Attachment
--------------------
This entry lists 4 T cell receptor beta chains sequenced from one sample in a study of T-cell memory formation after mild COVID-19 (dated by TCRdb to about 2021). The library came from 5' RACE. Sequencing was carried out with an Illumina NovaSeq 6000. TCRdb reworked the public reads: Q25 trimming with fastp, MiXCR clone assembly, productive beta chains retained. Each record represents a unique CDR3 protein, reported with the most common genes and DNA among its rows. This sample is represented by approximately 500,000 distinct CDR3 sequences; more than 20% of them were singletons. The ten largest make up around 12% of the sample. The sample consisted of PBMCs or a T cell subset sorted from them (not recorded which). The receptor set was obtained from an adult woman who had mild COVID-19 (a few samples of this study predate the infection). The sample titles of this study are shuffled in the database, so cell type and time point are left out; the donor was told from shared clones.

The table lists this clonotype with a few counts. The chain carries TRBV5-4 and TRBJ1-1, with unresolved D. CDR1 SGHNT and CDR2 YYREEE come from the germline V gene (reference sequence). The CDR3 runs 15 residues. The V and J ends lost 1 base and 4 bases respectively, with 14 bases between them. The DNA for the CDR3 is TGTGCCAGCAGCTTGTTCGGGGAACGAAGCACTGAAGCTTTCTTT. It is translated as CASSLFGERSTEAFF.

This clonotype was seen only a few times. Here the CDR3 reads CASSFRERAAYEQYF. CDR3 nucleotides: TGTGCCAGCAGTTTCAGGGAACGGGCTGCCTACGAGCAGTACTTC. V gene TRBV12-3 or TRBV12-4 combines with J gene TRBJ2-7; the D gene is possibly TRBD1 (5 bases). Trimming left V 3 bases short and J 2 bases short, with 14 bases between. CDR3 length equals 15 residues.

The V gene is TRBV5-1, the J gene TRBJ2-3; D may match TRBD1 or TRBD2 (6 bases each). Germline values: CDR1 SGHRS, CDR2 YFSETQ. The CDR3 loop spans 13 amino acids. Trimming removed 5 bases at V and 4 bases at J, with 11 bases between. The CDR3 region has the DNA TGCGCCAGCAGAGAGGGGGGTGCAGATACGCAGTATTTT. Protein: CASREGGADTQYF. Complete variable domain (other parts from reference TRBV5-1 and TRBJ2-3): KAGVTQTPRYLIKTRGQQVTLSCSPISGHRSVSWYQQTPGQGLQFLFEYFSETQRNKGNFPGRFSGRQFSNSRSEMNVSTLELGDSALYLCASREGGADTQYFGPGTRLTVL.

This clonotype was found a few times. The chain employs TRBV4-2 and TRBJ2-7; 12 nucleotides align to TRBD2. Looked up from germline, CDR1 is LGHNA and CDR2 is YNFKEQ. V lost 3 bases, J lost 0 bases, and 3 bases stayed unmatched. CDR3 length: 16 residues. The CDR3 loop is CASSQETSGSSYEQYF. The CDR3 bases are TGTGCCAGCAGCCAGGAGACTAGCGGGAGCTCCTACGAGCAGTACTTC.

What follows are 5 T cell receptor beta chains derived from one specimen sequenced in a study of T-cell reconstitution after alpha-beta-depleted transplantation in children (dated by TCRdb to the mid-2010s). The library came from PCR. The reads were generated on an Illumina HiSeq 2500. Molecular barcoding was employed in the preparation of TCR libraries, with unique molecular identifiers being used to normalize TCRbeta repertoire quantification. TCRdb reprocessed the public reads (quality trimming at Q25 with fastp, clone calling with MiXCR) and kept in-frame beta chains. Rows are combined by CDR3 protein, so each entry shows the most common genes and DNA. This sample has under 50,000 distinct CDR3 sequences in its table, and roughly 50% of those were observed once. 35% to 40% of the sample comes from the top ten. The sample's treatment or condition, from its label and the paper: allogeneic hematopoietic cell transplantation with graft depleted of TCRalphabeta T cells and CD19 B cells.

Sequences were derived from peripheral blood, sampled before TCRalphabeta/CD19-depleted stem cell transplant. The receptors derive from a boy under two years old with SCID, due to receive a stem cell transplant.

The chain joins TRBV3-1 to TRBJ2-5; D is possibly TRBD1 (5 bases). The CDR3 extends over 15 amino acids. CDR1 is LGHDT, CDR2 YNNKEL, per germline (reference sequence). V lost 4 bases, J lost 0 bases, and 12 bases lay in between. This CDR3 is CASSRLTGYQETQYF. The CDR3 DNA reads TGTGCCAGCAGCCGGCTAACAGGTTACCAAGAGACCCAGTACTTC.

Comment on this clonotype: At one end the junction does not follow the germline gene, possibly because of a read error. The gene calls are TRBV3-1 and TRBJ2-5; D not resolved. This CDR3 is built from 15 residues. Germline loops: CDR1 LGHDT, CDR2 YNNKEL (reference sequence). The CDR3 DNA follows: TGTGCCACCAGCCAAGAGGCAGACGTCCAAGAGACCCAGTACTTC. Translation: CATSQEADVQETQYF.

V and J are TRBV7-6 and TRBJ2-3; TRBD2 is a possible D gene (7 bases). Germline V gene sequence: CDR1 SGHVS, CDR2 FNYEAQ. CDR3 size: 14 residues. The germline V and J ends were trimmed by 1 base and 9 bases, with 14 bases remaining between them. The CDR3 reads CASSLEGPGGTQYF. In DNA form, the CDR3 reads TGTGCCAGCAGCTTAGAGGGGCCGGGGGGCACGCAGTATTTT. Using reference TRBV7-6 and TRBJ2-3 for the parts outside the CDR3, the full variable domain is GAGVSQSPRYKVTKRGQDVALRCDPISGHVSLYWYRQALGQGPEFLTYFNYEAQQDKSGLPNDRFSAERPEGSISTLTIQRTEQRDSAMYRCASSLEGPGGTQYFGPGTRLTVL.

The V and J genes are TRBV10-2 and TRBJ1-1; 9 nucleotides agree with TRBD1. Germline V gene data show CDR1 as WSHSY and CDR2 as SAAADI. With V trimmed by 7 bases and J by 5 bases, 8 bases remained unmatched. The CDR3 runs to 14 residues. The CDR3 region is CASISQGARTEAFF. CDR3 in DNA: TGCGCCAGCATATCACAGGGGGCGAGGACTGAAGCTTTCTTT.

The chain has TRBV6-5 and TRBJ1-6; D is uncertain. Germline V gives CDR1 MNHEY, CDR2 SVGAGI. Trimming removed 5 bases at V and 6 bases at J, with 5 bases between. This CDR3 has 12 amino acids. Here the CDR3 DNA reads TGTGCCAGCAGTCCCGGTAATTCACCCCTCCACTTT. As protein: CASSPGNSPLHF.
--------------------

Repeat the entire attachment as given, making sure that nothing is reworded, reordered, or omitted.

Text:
This entry lists 4 T cell receptor beta chains sequenced from one sample in a study of T-cell memory formation after mild COVID-19 (dated by TCRdb to about 2021). The library came from 5' RACE. Sequencing was carried out with an Illumina NovaSeq 6000. TCRdb reworked the public reads: Q25 trimming with fastp, MiXCR clone assembly, productive beta chains retained. Each record represents a unique CDR3 protein, reported with the most common genes and DNA among its rows. This sample is represented by approximately 500,000 distinct CDR3 sequences; more than 20% of them were singletons. The ten largest make up around 12% of the sample. The sample consisted of PBMCs or a T cell subset sorted from them (not recorded which). The receptor set was obtained from an adult woman who had mild COVID-19 (a few samples of this study predate the infection). The sample titles of this study are shuffled in the database, so cell type and time point are left out; the donor was told from shared clones.

The table lists this clonotype with a few counts. The chain carries TRBV5-4 and TRBJ1-1, with unresolved D. CDR1 SGHNT and CDR2 YYREEE come from the germline V gene (reference sequence). The CDR3 runs 15 residues. The V and J ends lost 1 base and 4 bases respectively, with 14 bases between them. The DNA for the CDR3 is TGTGCCAGCAGCTTGTTCGGGGAACGAAGCACTGAAGCTTTCTTT. It is translated as CASSLFGERSTEAFF.

This clonotype was seen only a few times. Here the CDR3 reads CASSFRERAAYEQYF. CDR3 nucleotides: TGTGCCAGCAGTTTCAGGGAACGGGCTGCCTACGAGCAGTACTTC. V gene TRBV12-3 or TRBV12-4 combines with J gene TRBJ2-7; the D gene is possibly TRBD1 (5 bases). Trimming left V 3 bases short and J 2 bases short, with 14 bases between. CDR3 length equals 15 residues.

The V gene is TRBV5-1, the J gene TRBJ2-3; D may match TRBD1 or TRBD2 (6 bases each). Germline values: CDR1 SGHRS, CDR2 YFSETQ. The CDR3 loop spans 13 amino acids. Trimming removed 5 bases at V and 4 bases at J, with 11 bases between. The CDR3 region has the DNA TGCGCCAGCAGAGAGGGGGGTGCAGATACGCAGTATTTT. Protein: CASREGGADTQYF. Complete variable domain (other parts from reference TRBV5-1 and TRBJ2-3): KAGVTQTPRYLIKTRGQQVTLSCSPISGHRSVSWYQQTPGQGLQFLFEYFSETQRNKGNFPGRFSGRQFSNSRSEMNVSTLELGDSALYLCASREGGADTQYFGPGTRLTVL.

This clonotype was found a few times. The chain employs TRBV4-2 and TRBJ2-7; 12 nucleotides align to TRBD2. Looked up from germline, CDR1 is LGHNA and CDR2 is YNFKEQ. V lost 3 bases, J lost 0 bases, and 3 bases stayed unmatched. CDR3 length: 16 residues. The CDR3 loop is CASSQETSGSSYEQYF. The CDR3 bases are TGTGCCAGCAGCCAGGAGACTAGCGGGAGCTCCTACGAGCAGTACTTC.

What follows are 5 T cell receptor beta chains derived from one specimen sequenced in a study of T-cell reconstitution after alpha-beta-depleted transplantation in children (dated by TCRdb to the mid-2010s). The library came from PCR. The reads were generated on an Illumina HiSeq 2500. Molecular barcoding was employed in the preparation of TCR libraries, with unique molecular identifiers being used to normalize TCRbeta repertoire quantification. TCRdb reprocessed the public reads (quality trimming at Q25 with fastp, clone calling with MiXCR) and kept in-frame beta chains. Rows are combined by CDR3 protein, so each entry shows the most common genes and DNA. This sample has under 50,000 distinct CDR3 sequences in its table, and roughly 50% of those were observed once. 35% to 40% of the sample comes from the top ten. The sample's treatment or condition, from its label and the paper: allogeneic hematopoietic cell transplantation with graft depleted of TCRalphabeta T cells and CD19 B cells.

Sequences were derived from peripheral blood, sampled before TCRalphabeta/CD19-depleted stem cell transplant. The receptors derive from a boy under two years old with SCID, due to receive a stem cell transplant.

The chain joins TRBV3-1 to TRBJ2-5; D is possibly TRBD1 (5 bases). The CDR3 extends over 15 amino acids. CDR1 is LGHDT, CDR2 YNNKEL, per germline (reference sequence). V lost 4 bases, J lost 0 bases, and 12 bases lay in between. This CDR3 is CASSRLTGYQETQYF. The CDR3 DNA reads TGTGCCAGCAGCCGGCTAACAGGTTACCAAGAGACCCAGTACTTC.

Comment on this clonotype: At one end the junction does not follow the germline gene, possibly because of a read error. The gene calls are TRBV3-1 and TRBJ2-5; D not resolved. This CDR3 is built from 15 residues. Germline loops: CDR1 LGHDT, CDR2 YNNKEL (reference sequence). The CDR3 DNA follows: TGTGCCACCAGCCAAGAGGCAGACGTCCAAGAGACCCAGTACTTC. Translation: CATSQEADVQETQYF.

V and J are TRBV7-6 and TRBJ2-3; TRBD2 is a possible D gene (7 bases). Germline V gene sequence: CDR1 SGHVS, CDR2 FNYEAQ. CDR3 size: 14 residues. The germline V and J ends were trimmed by 1 base and 9 bases, with 14 bases remaining between them. The CDR3 reads CASSLEGPGGTQYF. In DNA form, the CDR3 reads TGTGCCAGCAGCTTAGAGGGGCCGGGGGGCACGCAGTATTTT. Using reference TRBV7-6 and TRBJ2-3 for the parts outside the CDR3, the full variable domain is GAGVSQSPRYKVTKRGQDVALRCDPISGHVSLYWYRQALGQGPEFLTYFNYEAQQDKSGLPNDRFSAERPEGSISTLTIQRTEQRDSAMYRCASSLEGPGGTQYFGPGTRLTVL.

The V and J genes are TRBV10-2 and TRBJ1-1; 9 nucleotides agree with TRBD1. Germline V gene data show CDR1 as WSHSY and CDR2 as SAAADI. With V trimmed by 7 bases and J by 5 bases, 8 bases remained unmatched. The CDR3 runs to 14 residues. The CDR3 region is CASISQGARTEAFF. CDR3 in DNA: TGCGCCAGCATATCACAGGGGGCGAGGACTGAAGCTTTCTTT.

The chain has TRBV6-5 and TRBJ1-6; D is uncertain. Germline V gives CDR1 MNHEY, CDR2 SVGAGI. Trimming removed 5 bases at V and 6 bases at J, with 5 bases between. This CDR3 has 12 amino acids. Here the CDR3 DNA reads TGTGCCAGCAGTCCCGGTAATTCACCCCTCCACTTT. As protein: CASSPGNSPLHF.